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Rabbit Care Questions and Answers
Revised: January 05, 2011
Published: March 06, 2001

How do I know if my rabbit is overheating?

Don't put a heating pad under a small cage in which a rabbit is confined unless directed by a veterinarian for a specific reason. Never leave your rabbit in the car on warm days (anything over 65F) while you run a quick errand.Most importantly, avoid placing your rabbit in a situation where it can overheat. Rabbits can overheat in temperatures 80F or higher, especially if the humidity level is high. Do not leave rabbits outside in high temperatures and high humidity without a cool shelter. Do not leave cages unattended in direct sunlight indoors even in the winter, because glass windows can intensify the heat from the sun. During hot weather if your house is not air-conditioned, place your pet in the coolest area (basement) and use a fan to circulate air. Consider purchasing a room air conditioner for at least one area.

Overheated rabbits will initially become quiet and start panting. They may stretch out and keep their eyes half closed. The ears have large blood vessels near the surface of the skin so they can be used as natural “air conditioners” to release extra heat. The ears in an overheated rabbit will become very warm. The rabbit's gums and conjunctiva, which is the pinkish tissue under the eyelids, will become dark red and look congested. At this stage it is usually possible to reverse the effects of the overheating by cooling the rabbit.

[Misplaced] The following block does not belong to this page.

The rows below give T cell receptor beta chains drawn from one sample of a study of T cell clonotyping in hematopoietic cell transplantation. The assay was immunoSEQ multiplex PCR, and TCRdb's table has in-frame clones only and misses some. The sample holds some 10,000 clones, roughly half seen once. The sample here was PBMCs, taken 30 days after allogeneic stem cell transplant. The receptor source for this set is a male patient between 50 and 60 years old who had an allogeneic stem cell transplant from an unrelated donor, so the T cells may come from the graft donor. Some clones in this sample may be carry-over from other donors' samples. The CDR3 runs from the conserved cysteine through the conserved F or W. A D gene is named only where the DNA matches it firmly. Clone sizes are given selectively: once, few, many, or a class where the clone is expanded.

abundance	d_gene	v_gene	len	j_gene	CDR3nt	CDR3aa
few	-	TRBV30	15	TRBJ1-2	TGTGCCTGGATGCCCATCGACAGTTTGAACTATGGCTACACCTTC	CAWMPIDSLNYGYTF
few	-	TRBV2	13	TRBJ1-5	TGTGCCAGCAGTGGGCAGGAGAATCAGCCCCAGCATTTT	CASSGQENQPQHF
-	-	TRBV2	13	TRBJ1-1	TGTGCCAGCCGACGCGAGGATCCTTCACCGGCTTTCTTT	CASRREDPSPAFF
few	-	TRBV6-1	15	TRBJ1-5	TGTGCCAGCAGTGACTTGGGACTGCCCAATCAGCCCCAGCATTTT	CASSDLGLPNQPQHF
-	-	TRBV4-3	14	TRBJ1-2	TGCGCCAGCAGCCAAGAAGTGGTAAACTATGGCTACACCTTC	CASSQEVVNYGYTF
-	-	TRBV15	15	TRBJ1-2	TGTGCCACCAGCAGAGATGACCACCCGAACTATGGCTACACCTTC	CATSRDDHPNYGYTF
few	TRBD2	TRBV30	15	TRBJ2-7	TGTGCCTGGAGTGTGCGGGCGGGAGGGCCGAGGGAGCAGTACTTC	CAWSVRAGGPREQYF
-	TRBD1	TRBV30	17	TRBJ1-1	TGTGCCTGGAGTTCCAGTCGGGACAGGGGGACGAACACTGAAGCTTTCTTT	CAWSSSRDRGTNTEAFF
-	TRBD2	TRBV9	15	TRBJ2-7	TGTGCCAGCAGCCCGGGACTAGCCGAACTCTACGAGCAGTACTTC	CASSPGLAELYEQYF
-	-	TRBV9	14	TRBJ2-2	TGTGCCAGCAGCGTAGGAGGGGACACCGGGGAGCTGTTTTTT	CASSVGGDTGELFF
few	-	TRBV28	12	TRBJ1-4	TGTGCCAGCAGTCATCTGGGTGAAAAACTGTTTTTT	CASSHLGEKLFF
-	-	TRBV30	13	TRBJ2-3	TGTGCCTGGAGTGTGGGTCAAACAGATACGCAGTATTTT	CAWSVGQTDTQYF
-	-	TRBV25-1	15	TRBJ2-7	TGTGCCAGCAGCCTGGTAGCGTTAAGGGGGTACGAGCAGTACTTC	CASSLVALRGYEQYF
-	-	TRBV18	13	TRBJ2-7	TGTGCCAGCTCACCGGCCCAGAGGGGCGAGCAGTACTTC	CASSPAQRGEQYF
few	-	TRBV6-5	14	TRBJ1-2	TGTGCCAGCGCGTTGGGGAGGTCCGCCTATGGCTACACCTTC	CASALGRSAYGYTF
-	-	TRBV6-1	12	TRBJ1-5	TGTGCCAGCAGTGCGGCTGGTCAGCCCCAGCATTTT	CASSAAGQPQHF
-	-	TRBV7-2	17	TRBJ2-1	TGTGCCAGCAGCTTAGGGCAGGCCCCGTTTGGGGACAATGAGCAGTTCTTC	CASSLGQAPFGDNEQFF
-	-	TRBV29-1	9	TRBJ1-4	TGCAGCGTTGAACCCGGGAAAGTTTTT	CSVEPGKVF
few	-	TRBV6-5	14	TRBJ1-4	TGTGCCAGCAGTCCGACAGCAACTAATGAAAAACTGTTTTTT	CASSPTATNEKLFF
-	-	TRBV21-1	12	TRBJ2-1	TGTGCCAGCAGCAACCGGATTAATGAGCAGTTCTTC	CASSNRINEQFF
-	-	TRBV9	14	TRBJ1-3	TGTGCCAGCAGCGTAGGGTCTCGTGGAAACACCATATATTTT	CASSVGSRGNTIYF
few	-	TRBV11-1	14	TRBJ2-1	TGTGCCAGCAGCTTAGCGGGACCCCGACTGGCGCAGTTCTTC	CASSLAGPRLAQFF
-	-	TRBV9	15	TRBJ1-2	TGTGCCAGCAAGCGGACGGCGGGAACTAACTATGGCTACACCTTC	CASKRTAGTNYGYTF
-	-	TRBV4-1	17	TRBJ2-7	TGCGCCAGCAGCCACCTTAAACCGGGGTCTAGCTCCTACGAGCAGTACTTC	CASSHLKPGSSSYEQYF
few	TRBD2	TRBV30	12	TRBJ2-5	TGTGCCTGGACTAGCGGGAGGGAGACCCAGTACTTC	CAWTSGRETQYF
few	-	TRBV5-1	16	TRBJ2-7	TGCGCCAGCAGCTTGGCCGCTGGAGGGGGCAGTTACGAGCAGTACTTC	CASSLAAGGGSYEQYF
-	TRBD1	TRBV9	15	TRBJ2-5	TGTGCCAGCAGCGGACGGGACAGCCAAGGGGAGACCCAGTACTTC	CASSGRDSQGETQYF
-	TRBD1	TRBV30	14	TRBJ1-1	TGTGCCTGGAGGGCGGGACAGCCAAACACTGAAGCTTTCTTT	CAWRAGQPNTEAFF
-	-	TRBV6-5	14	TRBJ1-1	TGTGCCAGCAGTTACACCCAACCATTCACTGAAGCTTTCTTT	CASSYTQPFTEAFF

As overheating progresses, the brain become affected as well as other organ systems and the rabbit starts to go into shock. Signs seen with severe overheating include sudden collapse, complete unresponsiveness, hyperactivity, bizarre behavior or seizures before collapsing or collapse with overexaggerated breathing. When a rabbit collapses he falls to the side, the eyes are usually open and dull looking, and he is not responsive to being touched. The gums and conjunctiva turn muddy brown, eventually to white, as the shock condition deepens. The ears may become cooler because shock causes blood to flow away from the extremities.

The prognosis for an overheated rabbit that has collapsed and is showing signs of severe shock is grave. Rabbits in this condition need immediate veterinary intervention including drugs to combat shock and cool intravenous fluids.

If you suspect your rabbit is overheating, immediately remove your pet to the coolest area you can find. If he is still somewhat alert and is still able to sit upright, take a washcloth soaked in cool tap water (not ice water) and wrap it around both ears to try to cool the blood and thus the body. Do not immediately soak your rabbit with water, as this can be very stressful, but try cooling the ears first.

If the rabbit is not improving after about 5 to 10 minutes of ear cooling, then gently wet the fur with lukewarm water, not ice water. If you use ice water it actually may cause the shock to get worse. If your pet is already collapsed, get him out of the hot area, use a cool cloth on the ears and take your pet to a veterinary office immediately. This is an extreme emergency situation.